I’m willing to put money on the fact that many millennials grew up with the stereotype that seeing a therapist meant you were some sort of menace to society.
Negative stigma surrounding therapy used to be incredibly widespread. Until today. Millennials have not only managed to destigmatise conversations around mental health, but they’re actively seeking out relationships with partners who are, or previously have been, in therapy.
What’s responsible for this shift in millennial relationships?
The digital generation
Being a millennial is no walk in the park. 50% of millennials and Gen Zs report feeling anxious or stressed the majority of the time. Having lived through wars, recessions, and a global pandemic by the time their thirties rolled around, it’s no wonder this generation is seeking support in the form of therapy.
While millennials may not have access to the housing market, what they do have is knowledge available at their fingertips. As the first generation to grow up with the internet, millennials have the power to access information about whatever they want, whenever they want.
For all its flaws, social media has allowed millennials to have open discussions about things like mental health and therapy, and turn them from taboo into trendy.
For older generations, discussing mental illness was still very much off-limits and their way of dealing with things was to break out the old stiff upper lip and get on with it. Millennials, however, are not having it. With information on important subjects like mental health instantly available online, millennials are armed with the knowledge that therapy is great and therapy is for everyone.
Millennial therapy: a modern aphrodisiac
Not only has the negative stigma surrounding therapy largely melted away among the younger generation, but being in therapy is something millennials are seeking out among potential partners.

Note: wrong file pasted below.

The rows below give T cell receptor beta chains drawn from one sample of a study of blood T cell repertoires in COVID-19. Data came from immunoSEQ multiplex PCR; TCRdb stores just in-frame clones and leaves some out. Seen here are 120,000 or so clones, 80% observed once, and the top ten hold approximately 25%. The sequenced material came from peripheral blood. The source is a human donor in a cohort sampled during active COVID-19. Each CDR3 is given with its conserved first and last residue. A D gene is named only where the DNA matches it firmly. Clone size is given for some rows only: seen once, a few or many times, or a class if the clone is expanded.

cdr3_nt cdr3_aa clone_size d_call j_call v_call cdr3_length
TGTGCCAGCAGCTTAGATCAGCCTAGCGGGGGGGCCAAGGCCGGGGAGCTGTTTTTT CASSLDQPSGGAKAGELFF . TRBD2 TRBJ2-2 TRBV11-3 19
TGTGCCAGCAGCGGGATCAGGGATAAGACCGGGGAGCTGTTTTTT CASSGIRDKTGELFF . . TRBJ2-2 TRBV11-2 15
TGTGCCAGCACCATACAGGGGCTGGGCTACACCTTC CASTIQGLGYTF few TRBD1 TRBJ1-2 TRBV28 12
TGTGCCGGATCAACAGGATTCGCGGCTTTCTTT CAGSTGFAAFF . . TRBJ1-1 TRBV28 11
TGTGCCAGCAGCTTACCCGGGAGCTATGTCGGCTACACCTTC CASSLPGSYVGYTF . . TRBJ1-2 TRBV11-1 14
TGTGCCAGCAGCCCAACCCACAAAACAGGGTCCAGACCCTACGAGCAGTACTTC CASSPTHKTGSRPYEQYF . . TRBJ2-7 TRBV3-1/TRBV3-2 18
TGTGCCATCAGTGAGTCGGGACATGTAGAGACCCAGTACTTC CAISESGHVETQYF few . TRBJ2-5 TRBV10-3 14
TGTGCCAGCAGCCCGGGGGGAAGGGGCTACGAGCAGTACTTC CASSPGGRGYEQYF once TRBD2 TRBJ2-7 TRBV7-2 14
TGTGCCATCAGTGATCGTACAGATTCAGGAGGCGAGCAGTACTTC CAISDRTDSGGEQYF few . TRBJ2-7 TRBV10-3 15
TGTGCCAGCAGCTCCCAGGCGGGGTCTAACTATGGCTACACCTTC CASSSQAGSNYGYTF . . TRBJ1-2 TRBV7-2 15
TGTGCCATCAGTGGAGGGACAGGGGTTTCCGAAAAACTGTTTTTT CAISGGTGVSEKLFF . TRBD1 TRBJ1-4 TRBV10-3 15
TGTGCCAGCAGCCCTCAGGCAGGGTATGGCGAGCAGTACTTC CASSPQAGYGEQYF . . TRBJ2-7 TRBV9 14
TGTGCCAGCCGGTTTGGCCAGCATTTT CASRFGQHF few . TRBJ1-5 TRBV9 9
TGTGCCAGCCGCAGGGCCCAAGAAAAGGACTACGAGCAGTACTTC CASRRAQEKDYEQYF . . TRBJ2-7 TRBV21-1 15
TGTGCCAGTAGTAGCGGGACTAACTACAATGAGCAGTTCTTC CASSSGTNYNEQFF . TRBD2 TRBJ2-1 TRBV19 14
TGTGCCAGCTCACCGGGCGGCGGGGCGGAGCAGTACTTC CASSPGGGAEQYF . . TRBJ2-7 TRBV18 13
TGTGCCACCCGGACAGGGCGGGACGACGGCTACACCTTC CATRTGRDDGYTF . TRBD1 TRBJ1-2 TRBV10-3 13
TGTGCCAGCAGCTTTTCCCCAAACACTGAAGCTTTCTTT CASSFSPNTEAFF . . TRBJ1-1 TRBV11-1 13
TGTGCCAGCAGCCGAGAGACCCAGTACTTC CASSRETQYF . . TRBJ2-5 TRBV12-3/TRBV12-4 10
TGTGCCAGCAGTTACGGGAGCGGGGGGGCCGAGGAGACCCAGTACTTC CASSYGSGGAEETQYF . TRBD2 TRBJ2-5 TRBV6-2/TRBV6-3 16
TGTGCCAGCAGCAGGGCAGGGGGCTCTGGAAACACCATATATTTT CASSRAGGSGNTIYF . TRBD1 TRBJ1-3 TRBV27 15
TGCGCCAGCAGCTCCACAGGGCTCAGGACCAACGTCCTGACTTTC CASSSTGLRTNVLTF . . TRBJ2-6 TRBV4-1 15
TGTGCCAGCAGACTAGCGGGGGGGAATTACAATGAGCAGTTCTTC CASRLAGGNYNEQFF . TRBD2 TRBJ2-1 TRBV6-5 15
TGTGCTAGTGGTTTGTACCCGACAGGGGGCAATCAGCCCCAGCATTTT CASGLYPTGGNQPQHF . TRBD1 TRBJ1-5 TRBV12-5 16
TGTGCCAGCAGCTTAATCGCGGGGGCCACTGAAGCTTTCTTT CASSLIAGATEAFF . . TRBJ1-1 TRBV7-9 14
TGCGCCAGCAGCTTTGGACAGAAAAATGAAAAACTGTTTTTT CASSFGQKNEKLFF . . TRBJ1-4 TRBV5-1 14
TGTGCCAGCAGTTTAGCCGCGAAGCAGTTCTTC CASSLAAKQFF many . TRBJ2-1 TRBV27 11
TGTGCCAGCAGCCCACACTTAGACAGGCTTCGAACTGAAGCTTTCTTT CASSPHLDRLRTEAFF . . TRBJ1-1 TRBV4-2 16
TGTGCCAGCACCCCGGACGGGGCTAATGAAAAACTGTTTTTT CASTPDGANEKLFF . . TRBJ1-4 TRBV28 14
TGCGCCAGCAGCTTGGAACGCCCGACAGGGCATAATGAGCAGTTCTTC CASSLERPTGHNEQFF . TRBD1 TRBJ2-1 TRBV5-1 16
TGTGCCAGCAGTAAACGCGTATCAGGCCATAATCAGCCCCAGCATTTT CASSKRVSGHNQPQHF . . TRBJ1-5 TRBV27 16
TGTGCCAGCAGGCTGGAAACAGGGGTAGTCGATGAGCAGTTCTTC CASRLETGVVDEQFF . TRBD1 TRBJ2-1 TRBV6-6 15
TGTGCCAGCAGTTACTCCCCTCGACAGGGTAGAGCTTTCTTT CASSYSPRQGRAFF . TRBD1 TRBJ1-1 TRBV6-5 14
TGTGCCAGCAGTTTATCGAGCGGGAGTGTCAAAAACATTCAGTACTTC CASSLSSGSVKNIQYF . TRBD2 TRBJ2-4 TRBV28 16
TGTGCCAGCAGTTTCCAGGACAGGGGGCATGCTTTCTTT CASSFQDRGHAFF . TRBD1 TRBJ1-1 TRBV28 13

92% of people surveyed by the dating app Pure said they prefer to date people who’ve been to therapy. And rightly so. After all, what’s hotter than emotional intelligence?
Older generations may often sneer at millennial’s lack of commitment and stability, but they could learn a thing or two from a generation that prioritises self-growth and awareness.
How to talk about therapy in millennial relationships
Millennials have made a great difference when it comes to destigmatising therapy. With any luck, future generations will become more understanding, more self-aware, and more able to process trauma in a healthy way.
So, how can we ensure that our conversations about mental health and therapy are healthy and productive within our millennial relationships?
Here are some tips:
- Talk about therapy openly: Break down barriers by openly discussing your experiences with therapy. Keep reinforcing the idea that going to therapy is both cool and courageous.
- Mind your language: Avoid using stigmatising language like “crazy” or “unhinged” as it can be triggering for those struggling with mental illness. Choose words that don’t reinforce negative stereotypes.
- Inform with patience: When faced with stereotypes about therapy, engage in discussions with patience and understanding. Focus on informing rather than judging.